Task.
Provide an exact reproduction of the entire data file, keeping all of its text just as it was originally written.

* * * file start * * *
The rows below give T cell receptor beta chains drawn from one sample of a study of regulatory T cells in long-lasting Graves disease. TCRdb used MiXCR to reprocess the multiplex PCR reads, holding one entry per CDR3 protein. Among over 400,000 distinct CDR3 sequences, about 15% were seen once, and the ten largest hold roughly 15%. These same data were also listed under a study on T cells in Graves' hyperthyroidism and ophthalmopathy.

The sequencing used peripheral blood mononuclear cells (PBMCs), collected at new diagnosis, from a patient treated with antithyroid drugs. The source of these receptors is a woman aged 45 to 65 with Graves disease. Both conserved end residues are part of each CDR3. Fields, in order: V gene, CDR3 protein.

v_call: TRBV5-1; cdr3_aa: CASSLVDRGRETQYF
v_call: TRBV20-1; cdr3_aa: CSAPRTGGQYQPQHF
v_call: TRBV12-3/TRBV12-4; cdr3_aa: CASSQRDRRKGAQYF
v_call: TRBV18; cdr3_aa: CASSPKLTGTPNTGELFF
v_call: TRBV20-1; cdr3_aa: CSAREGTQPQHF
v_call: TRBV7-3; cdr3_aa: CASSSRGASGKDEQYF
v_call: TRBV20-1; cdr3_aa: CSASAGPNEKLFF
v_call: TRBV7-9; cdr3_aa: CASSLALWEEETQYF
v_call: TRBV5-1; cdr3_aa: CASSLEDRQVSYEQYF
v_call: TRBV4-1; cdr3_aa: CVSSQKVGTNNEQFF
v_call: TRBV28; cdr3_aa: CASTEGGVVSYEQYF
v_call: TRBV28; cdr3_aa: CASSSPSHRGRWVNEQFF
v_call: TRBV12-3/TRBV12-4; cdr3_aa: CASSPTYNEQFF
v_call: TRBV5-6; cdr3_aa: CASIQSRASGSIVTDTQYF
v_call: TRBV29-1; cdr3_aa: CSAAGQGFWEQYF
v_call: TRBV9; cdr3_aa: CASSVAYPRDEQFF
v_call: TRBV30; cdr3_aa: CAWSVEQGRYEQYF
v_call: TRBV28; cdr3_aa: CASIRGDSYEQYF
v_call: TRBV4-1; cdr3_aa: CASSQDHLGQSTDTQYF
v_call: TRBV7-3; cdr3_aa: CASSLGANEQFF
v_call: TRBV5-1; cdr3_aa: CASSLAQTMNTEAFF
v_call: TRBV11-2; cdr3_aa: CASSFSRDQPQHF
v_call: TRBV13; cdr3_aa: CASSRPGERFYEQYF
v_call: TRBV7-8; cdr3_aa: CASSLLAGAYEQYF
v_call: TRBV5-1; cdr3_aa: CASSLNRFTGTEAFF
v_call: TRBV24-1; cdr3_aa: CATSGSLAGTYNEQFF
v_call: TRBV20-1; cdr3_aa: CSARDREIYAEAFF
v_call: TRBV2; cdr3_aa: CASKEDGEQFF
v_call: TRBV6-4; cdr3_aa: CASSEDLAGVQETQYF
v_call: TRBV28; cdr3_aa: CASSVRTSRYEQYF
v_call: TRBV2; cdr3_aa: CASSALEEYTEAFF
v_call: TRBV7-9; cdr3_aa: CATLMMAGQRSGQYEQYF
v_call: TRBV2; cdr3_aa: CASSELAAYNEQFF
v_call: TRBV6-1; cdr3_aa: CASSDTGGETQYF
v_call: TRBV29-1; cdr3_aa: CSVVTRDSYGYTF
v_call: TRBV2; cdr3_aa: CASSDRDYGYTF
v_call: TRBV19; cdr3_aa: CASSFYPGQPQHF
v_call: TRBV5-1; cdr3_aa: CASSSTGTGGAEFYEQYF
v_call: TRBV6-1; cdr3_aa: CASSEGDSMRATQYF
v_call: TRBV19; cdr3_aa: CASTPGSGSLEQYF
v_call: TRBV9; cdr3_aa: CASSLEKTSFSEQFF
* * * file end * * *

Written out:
The rows below give T cell receptor beta chains drawn from one sample of a study of regulatory T cells in long-lasting Graves disease. TCRdb used MiXCR to reprocess the multiplex PCR reads, holding one entry per CDR3 protein. Among over 400,000 distinct CDR3 sequences, about 15% were seen once, and the ten largest hold roughly 15%. These same data were also listed under a study on T cells in Graves' hyperthyroidism and ophthalmopathy.

The sequencing used peripheral blood mononuclear cells (PBMCs), collected at new diagnosis, from a patient treated with antithyroid drugs. The source of these receptors is a woman aged 45 to 65 with Graves disease. Both conserved end residues are part of each CDR3. Fields, in order: V gene, CDR3 protein.

v_call: TRBV5-1; cdr3_aa: CASSLVDRGRETQYF
v_call: TRBV20-1; cdr3_aa: CSAPRTGGQYQPQHF
v_call: TRBV12-3/TRBV12-4; cdr3_aa: CASSQRDRRKGAQYF
v_call: TRBV18; cdr3_aa: CASSPKLTGTPNTGELFF
v_call: TRBV20-1; cdr3_aa: CSAREGTQPQHF
v_call: TRBV7-3; cdr3_aa: CASSSRGASGKDEQYF
v_call: TRBV20-1; cdr3_aa: CSASAGPNEKLFF
v_call: TRBV7-9; cdr3_aa: CASSLALWEEETQYF
v_call: TRBV5-1; cdr3_aa: CASSLEDRQVSYEQYF
v_call: TRBV4-1; cdr3_aa: CVSSQKVGTNNEQFF
v_call: TRBV28; cdr3_aa: CASTEGGVVSYEQYF
v_call: TRBV28; cdr3_aa: CASSSPSHRGRWVNEQFF
v_call: TRBV12-3/TRBV12-4; cdr3_aa: CASSPTYNEQFF
v_call: TRBV5-6; cdr3_aa: CASIQSRASGSIVTDTQYF
v_call: TRBV29-1; cdr3_aa: CSAAGQGFWEQYF
v_call: TRBV9; cdr3_aa: CASSVAYPRDEQFF
v_call: TRBV30; cdr3_aa: CAWSVEQGRYEQYF
v_call: TRBV28; cdr3_aa: CASIRGDSYEQYF
v_call: TRBV4-1; cdr3_aa: CASSQDHLGQSTDTQYF
v_call: TRBV7-3; cdr3_aa: CASSLGANEQFF
v_call: TRBV5-1; cdr3_aa: CASSLAQTMNTEAFF
v_call: TRBV11-2; cdr3_aa: CASSFSRDQPQHF
v_call: TRBV13; cdr3_aa: CASSRPGERFYEQYF
v_call: TRBV7-8; cdr3_aa: CASSLLAGAYEQYF
v_call: TRBV5-1; cdr3_aa: CASSLNRFTGTEAFF
v_call: TRBV24-1; cdr3_aa: CATSGSLAGTYNEQFF
v_call: TRBV20-1; cdr3_aa: CSARDREIYAEAFF
v_call: TRBV2; cdr3_aa: CASKEDGEQFF
v_call: TRBV6-4; cdr3_aa: CASSEDLAGVQETQYF
v_call: TRBV28; cdr3_aa: CASSVRTSRYEQYF
v_call: TRBV2; cdr3_aa: CASSALEEYTEAFF
v_call: TRBV7-9; cdr3_aa: CATLMMAGQRSGQYEQYF
v_call: TRBV2; cdr3_aa: CASSELAAYNEQFF
v_call: TRBV6-1; cdr3_aa: CASSDTGGETQYF
v_call: TRBV29-1; cdr3_aa: CSVVTRDSYGYTF
v_call: TRBV2; cdr3_aa: CASSDRDYGYTF
v_call: TRBV19; cdr3_aa: CASSFYPGQPQHF
v_call: TRBV5-1; cdr3_aa: CASSSTGTGGAEFYEQYF
v_call: TRBV6-1; cdr3_aa: CASSEGDSMRATQYF
v_call: TRBV19; cdr3_aa: CASTPGSGSLEQYF
v_call: TRBV9; cdr3_aa: CASSLEKTSFSEQFF